A Poetics Of Probabilities: A Critical Analysis Of The Project Library Of Babel

Abstract (in English): 


The possibility of machines making works of art has fascinated mankind for centuries. Men have dreamed not only of machines equipped with a powerful artificial memory, capable of reproducing patterns and structures from previous texts; they have also devised machines capable of working on their own, producing beautiful works without any human input. That leads us to the startling hypothesis posed by Calvino (2009): “will there be a machine capable of replacing the poet and the writer?”. The fact that written verbal language consists of nothing but visual symbols rearranged into meaningful structures makes this system (and Literature, as well) a field where experimentations with automated creation tend to be prolific. The interactive computer system Library of Babel, created by the American writer John Basile, based on the central metaphor of the short story “The Library of Babel”, by the Argentinian writer Jorge Luis Borges, is a remarkable techno-artistic product in this area. The system works on the mathematical principle of Combinatorics, so that any click on the refresh button triggers a different combination of 29 graphic symbols (the 26 letters of the English alphabet, the space, the full stop and the comma) among all possible rearrangements, filling in a page with 3200 characters. As if in a lottery in which one wins by buying tickets for all possible rearrangements (which would evidently cost more than the prize), the system Library of Babel encompasses, under massive layers of linguistic chaos, all texts (literary or not) that could be written with these 29 graphic symbols. With that in view, this paper discusses the ontological and aesthetic consequences of a “total writing”, the logical premise of a project like the Library of Babel, which lies somewhere between a machine that subsumes all possible writers, but also all possible archives. As to the theoretical bases for our analysis, we will analyze Basile’s system from the perspectives defended by Umberto Eco (2016), Italo Calvino (2009), Barthes (2004), Deleuze (1979) and Raymond Quenau (1961).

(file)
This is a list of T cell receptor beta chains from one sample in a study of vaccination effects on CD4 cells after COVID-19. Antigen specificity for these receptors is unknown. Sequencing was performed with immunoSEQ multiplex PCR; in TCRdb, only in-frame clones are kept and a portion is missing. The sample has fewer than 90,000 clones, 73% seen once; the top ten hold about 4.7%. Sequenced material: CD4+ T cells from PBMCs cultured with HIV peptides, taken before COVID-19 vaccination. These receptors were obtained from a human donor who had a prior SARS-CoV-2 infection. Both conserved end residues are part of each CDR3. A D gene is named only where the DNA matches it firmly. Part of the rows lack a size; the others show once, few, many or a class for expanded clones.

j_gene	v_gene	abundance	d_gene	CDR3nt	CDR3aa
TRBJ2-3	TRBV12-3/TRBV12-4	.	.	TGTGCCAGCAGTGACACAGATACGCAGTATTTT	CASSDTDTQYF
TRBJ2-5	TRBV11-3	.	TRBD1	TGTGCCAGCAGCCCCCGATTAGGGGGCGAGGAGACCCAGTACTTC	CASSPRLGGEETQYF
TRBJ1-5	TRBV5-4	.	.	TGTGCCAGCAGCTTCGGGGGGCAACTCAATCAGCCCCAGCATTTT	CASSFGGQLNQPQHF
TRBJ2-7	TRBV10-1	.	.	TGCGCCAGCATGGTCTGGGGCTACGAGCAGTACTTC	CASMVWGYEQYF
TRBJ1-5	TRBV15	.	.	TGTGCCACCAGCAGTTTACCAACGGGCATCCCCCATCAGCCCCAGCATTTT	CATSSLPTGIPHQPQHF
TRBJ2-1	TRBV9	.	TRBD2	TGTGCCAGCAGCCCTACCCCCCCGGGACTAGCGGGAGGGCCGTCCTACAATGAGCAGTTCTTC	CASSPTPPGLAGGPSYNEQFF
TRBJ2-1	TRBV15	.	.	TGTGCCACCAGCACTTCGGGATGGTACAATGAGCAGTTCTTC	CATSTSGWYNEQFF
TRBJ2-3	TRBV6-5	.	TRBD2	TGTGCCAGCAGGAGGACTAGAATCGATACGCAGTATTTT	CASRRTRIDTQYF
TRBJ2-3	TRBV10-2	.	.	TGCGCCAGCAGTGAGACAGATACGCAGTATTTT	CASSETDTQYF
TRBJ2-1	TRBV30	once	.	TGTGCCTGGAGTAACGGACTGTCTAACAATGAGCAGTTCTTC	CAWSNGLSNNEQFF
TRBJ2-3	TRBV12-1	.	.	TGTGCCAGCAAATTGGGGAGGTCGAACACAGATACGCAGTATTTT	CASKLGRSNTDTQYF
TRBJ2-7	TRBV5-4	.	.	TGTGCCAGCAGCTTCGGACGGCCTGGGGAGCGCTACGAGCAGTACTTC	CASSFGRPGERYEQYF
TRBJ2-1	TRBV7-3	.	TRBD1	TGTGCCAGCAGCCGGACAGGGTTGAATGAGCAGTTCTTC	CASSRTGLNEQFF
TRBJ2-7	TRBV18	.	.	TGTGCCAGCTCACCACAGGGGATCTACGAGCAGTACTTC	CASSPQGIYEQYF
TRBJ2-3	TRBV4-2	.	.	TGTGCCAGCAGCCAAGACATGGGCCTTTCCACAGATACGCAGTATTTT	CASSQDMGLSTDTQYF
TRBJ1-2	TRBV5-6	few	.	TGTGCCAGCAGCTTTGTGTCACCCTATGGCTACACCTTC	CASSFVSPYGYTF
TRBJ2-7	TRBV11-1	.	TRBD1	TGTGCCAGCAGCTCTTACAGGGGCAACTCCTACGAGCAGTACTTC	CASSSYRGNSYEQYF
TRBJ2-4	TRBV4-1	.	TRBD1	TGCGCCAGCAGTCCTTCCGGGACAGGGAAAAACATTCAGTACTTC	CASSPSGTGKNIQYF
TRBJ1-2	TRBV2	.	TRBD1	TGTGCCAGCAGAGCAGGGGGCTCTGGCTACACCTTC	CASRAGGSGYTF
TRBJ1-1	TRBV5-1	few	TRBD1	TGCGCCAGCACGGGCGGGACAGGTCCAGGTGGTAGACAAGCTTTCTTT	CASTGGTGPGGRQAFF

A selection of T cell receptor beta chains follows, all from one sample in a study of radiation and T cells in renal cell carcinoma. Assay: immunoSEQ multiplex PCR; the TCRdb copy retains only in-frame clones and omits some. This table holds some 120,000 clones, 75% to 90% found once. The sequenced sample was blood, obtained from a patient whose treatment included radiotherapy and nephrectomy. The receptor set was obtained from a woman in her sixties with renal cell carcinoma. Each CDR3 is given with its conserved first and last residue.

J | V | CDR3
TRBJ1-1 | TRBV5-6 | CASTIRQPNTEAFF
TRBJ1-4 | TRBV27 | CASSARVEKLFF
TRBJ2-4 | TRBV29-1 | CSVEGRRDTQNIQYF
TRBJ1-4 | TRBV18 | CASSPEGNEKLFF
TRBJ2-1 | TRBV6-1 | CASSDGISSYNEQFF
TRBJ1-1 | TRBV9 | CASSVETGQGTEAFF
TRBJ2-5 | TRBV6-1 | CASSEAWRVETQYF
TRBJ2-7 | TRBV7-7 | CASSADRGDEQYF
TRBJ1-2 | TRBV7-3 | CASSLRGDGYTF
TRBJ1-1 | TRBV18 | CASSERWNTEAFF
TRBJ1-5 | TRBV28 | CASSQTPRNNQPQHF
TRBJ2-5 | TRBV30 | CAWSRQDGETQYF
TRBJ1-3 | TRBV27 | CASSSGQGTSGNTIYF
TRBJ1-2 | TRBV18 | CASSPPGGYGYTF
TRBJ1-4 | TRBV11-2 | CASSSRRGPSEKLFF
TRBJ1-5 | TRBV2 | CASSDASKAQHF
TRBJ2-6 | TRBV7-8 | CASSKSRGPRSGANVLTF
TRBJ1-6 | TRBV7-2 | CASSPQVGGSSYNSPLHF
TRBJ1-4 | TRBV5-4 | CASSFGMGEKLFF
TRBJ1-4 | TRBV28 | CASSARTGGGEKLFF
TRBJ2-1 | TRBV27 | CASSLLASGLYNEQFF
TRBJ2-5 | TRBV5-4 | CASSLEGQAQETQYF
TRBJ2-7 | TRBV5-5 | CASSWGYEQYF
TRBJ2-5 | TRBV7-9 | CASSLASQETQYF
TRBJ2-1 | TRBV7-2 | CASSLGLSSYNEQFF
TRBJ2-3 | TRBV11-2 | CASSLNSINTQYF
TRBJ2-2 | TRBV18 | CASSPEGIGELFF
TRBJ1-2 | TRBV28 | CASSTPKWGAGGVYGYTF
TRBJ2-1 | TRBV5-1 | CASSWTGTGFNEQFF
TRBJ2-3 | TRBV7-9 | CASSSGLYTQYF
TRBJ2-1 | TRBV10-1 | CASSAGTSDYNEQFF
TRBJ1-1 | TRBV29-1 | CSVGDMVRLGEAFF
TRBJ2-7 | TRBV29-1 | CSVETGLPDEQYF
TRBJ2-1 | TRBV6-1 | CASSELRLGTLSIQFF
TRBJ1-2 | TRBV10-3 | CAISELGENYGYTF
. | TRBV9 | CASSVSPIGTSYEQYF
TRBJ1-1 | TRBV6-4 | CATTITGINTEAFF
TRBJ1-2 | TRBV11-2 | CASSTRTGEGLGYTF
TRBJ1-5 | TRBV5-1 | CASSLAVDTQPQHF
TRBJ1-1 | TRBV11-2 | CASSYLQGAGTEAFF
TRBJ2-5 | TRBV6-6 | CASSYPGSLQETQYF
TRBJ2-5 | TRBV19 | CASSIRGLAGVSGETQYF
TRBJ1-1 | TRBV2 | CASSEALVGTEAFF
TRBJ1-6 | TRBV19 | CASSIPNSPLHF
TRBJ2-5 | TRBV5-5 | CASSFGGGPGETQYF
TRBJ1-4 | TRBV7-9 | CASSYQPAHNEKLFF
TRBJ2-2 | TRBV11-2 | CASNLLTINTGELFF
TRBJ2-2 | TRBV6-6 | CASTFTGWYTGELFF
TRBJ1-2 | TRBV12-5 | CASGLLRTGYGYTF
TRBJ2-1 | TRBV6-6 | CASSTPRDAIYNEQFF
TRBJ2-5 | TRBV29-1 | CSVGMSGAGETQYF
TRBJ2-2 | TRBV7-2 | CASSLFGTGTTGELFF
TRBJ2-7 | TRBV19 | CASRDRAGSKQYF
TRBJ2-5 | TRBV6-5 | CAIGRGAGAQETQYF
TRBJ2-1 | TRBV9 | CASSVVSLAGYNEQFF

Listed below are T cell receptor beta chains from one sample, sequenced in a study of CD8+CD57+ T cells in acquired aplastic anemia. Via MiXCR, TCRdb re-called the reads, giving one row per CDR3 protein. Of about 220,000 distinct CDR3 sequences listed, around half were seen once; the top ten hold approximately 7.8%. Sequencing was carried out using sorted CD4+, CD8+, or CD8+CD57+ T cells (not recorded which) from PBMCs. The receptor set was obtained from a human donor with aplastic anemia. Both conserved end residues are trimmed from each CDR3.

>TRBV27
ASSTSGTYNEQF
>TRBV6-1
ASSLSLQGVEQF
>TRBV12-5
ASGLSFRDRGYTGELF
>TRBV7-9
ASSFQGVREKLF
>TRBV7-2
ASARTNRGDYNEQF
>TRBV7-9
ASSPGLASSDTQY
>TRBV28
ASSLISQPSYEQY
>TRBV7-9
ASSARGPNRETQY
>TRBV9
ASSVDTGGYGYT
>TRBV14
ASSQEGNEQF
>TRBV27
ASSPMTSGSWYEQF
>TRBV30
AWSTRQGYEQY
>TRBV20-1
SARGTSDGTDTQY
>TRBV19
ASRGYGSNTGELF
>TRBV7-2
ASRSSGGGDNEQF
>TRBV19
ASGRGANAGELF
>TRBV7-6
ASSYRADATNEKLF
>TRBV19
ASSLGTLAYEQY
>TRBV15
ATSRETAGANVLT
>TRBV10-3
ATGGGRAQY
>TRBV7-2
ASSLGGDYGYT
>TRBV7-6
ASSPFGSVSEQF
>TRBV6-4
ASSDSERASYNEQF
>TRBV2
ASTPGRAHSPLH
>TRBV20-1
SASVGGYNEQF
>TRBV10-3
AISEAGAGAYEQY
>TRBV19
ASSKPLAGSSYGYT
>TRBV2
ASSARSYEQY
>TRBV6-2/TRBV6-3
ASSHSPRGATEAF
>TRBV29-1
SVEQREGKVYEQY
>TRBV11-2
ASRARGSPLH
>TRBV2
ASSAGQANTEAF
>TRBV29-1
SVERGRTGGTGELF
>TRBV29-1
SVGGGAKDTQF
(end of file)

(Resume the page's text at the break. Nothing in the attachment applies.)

Source: https://sites.grenadine.uqam.ca/sites/nt2/en/elo2018/schedule/609/A+poet...

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Chiara Agostinelli